Despite the predicament of the women, Ernestina—a third-year student studying Finance at University of Ghana-Legon, added a different twist to the discourse. She expatiated that this abusive and discriminatory behavior does not only affect women, but their unemployed males bear the brunt as well. According to her, it negatively impacts the men because they fall victim to these lustful favoritism towards females during selections for employment. “For instance, if I go on a job interview with a guy, I stand a higher chance of being picked even if my certificate is lower than that of the guy, or my grades are not as good as his,” Ernestina said. “It’s because of what they [employers]want from a lady.” She emphasized.
What happens then if a woman refuses to trade sex for work, or if transactional sex fails to result in employment? Or more simply, what if she just cannot find a job in the highly competitive market? “Maybe she has to stay and help her mom at home,” Rita said, shrugging her shoulders. “…or maybe sell in the market, the roadside or engage in other menial jobs for survival”. Certainly, the poor lady will have no option than to indulge in selling anything ranging from sachets of pure water to peddling cooked food by the roadside both day and night.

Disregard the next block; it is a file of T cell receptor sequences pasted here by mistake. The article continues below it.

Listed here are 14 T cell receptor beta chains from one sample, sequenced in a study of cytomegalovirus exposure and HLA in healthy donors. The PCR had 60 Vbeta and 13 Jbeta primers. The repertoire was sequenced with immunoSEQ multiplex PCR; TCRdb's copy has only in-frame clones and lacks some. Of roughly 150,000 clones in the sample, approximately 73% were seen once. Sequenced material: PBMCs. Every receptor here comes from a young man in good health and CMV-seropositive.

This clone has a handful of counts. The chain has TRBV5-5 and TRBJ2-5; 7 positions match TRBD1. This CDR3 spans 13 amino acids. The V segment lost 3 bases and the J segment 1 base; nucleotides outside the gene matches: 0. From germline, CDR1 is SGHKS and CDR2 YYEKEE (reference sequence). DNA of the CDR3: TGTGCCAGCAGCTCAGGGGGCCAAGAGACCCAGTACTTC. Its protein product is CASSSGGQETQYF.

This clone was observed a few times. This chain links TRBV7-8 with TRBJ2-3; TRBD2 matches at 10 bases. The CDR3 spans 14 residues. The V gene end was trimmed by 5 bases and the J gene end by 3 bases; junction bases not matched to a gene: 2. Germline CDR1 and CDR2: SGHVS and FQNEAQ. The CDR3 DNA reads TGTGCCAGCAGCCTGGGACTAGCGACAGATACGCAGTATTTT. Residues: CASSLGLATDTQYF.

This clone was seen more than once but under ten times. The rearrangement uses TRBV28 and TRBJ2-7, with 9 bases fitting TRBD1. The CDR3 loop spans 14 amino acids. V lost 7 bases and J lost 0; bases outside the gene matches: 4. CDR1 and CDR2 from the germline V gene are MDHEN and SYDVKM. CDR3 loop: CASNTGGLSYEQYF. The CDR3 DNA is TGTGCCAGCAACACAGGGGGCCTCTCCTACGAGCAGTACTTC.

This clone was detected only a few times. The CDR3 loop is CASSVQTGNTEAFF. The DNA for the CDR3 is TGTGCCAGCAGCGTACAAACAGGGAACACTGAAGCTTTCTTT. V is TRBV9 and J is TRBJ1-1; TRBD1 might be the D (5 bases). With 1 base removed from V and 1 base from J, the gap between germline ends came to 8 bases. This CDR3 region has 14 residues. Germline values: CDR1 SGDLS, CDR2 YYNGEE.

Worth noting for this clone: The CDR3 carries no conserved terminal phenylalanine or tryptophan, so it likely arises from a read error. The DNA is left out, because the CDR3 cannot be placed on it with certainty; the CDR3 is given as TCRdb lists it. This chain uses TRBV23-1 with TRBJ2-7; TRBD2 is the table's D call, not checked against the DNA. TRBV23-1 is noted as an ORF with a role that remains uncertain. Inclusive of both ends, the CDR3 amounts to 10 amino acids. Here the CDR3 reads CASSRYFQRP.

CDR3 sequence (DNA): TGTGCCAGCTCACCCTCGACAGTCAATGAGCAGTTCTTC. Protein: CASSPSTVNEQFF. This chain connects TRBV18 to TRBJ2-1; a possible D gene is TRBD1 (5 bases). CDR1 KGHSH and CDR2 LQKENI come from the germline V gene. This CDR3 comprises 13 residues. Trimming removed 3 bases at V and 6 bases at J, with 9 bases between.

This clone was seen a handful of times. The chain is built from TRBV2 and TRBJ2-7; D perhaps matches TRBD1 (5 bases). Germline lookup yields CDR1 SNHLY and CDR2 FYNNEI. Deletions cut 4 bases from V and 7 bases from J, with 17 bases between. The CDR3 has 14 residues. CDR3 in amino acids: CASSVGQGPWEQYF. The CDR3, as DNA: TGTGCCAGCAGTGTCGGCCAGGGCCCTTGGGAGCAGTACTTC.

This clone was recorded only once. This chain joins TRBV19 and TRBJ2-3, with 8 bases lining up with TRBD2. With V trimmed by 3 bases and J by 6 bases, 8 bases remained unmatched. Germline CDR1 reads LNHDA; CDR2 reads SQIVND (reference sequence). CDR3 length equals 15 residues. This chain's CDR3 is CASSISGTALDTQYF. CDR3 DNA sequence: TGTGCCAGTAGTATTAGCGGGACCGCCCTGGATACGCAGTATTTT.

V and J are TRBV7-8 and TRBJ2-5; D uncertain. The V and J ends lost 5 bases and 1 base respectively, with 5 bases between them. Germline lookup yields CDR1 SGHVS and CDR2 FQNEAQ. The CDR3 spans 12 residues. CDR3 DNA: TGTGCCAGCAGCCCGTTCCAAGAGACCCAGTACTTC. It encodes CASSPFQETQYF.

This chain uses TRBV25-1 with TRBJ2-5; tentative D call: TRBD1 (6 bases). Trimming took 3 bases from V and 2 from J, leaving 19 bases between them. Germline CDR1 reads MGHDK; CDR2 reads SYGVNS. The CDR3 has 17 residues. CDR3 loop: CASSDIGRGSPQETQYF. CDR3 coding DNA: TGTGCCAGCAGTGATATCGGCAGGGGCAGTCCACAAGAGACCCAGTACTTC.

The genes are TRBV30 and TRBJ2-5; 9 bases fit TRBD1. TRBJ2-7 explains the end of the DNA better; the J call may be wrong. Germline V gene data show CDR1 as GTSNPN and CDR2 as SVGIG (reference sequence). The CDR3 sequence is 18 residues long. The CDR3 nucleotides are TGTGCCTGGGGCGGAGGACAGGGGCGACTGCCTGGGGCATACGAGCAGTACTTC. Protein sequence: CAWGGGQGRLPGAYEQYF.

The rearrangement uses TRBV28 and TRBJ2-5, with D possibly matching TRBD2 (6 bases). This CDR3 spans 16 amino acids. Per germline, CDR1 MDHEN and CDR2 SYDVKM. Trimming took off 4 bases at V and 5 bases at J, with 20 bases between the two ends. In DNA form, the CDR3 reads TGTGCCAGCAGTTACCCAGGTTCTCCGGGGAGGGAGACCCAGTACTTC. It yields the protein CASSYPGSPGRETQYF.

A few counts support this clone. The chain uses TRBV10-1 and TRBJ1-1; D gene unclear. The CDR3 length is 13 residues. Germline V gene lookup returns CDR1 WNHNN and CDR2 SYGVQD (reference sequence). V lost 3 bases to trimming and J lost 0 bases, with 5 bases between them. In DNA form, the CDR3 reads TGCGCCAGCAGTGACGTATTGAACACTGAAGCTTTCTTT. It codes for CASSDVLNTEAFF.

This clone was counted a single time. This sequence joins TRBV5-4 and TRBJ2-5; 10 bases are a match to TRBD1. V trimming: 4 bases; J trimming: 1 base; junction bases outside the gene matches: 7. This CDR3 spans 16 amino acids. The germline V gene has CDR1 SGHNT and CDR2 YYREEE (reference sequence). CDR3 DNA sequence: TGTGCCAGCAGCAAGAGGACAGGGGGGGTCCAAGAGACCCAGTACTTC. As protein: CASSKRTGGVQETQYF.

Economically, high amounts of debt, inflation, uncertainty regarding commodity prices, and corruption have pushed Ghana into a persistent economic downturn over the past several years. As the pool of available jobs continues to shrink in this economic environment, managers have more power to barter for sex and employment with female candidates—a practice that degrade womanhood and renders their hard earned qualifications valueless before these poachers. That virtuous lady had to sacrifice her pleasures to attend schools, work hard to achieve top marks in view of incessant home-making ventures. Most of them had to take loans or get supported by family members to pay for their education. They hope to earn incomes not only to support themselves, but also to cater for their extended family members by way of providing food, clothing and support the education of younger siblings and cousins. After the grappling through the academic years, she blooms with flying colors and becomes ripe for the job market but sees her sacrifice and aspirations firmly stuck in the hands of unscrupulous predatory employers who view transactional sex as a standard part of the hiring processes.